Pieces for the exhibition being transported using ships belonging to the US Navy.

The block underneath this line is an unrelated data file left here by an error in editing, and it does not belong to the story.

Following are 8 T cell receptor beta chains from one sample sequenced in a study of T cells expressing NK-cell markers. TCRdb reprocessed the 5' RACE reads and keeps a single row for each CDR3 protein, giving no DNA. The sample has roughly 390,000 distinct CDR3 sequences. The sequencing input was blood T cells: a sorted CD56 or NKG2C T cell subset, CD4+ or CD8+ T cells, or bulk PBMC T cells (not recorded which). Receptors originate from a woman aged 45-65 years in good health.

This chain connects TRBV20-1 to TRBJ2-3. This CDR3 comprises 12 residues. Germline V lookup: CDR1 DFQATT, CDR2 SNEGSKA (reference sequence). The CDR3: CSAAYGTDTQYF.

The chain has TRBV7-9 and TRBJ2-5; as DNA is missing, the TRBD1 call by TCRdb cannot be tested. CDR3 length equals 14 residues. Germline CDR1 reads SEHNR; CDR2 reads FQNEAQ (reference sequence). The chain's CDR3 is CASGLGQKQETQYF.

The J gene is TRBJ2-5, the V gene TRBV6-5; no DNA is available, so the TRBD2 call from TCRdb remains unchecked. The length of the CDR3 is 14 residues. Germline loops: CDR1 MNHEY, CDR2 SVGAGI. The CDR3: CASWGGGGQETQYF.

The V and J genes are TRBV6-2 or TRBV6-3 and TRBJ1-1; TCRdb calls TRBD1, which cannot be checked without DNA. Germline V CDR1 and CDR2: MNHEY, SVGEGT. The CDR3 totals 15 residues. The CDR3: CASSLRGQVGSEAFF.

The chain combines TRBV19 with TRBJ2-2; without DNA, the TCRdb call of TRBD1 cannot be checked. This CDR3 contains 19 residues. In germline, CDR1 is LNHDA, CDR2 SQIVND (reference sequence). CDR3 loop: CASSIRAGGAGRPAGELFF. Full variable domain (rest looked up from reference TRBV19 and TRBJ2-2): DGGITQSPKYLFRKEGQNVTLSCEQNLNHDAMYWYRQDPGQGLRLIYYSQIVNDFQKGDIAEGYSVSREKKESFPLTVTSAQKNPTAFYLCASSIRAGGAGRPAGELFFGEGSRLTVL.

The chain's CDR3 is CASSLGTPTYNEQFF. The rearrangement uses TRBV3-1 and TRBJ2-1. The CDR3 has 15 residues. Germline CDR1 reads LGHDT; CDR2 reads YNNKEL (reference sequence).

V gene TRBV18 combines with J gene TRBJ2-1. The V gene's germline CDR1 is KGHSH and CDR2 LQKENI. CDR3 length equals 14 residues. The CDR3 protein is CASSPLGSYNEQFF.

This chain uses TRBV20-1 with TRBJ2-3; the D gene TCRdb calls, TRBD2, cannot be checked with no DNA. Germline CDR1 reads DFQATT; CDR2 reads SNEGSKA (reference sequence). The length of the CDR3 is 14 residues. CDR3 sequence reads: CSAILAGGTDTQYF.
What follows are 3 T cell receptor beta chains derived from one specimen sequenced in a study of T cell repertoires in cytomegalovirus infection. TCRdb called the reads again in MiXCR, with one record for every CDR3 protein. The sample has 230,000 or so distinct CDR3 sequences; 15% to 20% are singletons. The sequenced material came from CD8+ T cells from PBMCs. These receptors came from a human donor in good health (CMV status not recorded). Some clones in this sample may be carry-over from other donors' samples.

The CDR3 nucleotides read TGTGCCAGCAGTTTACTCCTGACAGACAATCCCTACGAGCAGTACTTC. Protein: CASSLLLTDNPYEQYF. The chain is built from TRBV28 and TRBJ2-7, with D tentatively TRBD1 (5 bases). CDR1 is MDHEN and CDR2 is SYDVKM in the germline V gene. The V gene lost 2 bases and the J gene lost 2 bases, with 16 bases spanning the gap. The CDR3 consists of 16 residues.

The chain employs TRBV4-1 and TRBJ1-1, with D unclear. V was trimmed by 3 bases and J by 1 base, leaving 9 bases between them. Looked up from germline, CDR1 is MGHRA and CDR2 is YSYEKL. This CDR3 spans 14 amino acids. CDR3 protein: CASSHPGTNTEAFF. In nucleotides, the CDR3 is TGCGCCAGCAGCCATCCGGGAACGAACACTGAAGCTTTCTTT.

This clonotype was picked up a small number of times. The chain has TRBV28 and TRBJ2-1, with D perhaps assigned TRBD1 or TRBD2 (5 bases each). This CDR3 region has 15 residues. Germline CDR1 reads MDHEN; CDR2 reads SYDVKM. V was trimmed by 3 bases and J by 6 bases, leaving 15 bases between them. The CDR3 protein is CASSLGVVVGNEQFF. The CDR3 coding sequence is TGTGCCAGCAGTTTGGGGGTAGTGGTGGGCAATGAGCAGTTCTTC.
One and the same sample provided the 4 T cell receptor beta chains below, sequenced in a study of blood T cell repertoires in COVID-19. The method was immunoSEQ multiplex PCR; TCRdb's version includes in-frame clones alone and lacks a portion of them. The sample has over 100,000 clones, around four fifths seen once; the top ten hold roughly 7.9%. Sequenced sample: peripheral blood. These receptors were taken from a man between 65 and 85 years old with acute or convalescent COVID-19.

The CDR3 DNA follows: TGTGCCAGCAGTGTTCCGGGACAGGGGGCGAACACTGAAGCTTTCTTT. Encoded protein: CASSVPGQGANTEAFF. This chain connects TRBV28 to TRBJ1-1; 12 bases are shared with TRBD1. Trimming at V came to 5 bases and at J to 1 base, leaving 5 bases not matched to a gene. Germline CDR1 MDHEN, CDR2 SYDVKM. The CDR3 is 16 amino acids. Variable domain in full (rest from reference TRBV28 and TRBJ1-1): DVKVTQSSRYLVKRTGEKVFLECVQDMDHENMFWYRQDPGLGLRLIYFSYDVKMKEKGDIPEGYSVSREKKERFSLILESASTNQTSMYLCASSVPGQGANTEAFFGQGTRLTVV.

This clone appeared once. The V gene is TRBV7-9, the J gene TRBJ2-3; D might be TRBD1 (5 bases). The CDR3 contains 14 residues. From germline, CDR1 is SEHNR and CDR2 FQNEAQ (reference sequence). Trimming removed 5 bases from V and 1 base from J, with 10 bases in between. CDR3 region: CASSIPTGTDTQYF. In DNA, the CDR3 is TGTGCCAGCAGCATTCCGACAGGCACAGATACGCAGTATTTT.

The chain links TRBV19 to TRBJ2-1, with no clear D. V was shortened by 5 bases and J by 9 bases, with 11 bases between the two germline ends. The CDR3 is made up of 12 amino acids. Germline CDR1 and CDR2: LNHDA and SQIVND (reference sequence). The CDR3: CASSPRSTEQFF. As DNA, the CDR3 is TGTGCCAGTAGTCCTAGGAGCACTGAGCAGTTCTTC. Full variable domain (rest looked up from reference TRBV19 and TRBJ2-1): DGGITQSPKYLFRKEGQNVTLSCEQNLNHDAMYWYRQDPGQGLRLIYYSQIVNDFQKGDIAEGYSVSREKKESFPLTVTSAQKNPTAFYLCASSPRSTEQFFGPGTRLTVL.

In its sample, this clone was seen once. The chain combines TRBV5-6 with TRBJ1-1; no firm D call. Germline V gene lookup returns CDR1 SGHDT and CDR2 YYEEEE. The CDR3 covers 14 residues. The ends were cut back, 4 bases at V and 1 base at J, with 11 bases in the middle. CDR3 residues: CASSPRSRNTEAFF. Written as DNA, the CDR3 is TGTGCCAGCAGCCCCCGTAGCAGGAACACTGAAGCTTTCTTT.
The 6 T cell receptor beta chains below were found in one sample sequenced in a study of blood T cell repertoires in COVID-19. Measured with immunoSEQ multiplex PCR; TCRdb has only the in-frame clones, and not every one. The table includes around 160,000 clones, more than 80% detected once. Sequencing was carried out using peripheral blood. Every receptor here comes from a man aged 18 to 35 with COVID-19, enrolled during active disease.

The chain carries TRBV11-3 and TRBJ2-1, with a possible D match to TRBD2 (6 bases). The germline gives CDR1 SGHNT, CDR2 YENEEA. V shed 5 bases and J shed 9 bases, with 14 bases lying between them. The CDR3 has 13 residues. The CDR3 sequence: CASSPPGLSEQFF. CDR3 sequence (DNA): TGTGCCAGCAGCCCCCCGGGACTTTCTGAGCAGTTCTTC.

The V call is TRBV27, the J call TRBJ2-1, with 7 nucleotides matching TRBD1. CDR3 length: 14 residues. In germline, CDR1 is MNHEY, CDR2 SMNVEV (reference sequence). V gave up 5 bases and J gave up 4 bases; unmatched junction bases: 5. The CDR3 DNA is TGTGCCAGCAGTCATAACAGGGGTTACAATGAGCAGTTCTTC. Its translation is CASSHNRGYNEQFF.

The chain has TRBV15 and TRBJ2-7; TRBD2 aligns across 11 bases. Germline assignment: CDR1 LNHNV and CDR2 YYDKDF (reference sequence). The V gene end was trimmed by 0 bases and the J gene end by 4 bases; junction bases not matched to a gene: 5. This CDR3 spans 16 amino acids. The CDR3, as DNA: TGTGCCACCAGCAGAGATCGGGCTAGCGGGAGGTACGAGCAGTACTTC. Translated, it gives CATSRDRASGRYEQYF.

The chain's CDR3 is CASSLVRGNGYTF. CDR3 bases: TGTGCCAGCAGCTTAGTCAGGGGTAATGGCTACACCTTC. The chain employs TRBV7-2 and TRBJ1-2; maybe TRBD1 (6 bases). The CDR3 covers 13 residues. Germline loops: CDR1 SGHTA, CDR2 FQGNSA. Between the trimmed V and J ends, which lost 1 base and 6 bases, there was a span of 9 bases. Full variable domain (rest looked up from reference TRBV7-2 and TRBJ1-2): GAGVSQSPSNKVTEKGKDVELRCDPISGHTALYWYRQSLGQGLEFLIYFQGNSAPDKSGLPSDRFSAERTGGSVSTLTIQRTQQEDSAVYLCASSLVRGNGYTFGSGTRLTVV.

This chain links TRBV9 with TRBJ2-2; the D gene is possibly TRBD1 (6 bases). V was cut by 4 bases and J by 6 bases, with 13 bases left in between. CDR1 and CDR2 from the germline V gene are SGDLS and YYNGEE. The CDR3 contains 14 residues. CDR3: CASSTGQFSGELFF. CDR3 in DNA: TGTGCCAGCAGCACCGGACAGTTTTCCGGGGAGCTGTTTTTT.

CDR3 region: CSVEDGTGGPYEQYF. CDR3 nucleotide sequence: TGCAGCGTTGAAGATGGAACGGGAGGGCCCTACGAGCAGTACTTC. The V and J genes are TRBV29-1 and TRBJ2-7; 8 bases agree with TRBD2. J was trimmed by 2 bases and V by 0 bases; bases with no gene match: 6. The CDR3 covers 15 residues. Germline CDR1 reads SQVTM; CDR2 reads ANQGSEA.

On a local level, Bowie was confronted with the complication that what would become the IU Art Museum was still under construction (part of the present day Fine Arts Building)– a problem which he solved by creating a dynamic show spread across three locations: IU’s Auditorium, The Lilly Library, and the Art Center Gallery (what is now the Grunwald Gallery). The unconventional settings, although facilitating greater access and public engagement, presented security concerns, as the various locations were not equipped with surveillance or guards. The safety of the Thai art work was ensured, however, by a detachment of university ROTC officers who provided twenty-four hour security. The Auditorium held sculptures from a variety of periods, with many of the larger pieces having to be displayed on the floor because of their weight. The Art Center Gallery displayed paintings from the collection of the King of Thailand and theatrical masks, while the Lilly featured displays of Thai books, manuscripts, and richly decorated lacquer cabinets. A number of the visitors to these exhibition areas would have, on their way to other events on campus, stumbled across lobbies for the three exhibition areas decorated in vibrant silks and been enticed to stay and linger with the treasured pieces on display. Well-received by students, faculty, and administrators at IU “The Arts of Thailand” would prove to be a huge success with audiences throughout its two year run, and inspired both a film of the same name and a follow-up exhibition, “The Sculpture of Thailand,” in the 1970s. Recently digitized, the film is part of the IU Libraries Moving Image Archive and can be accessed here through Media Collections Online.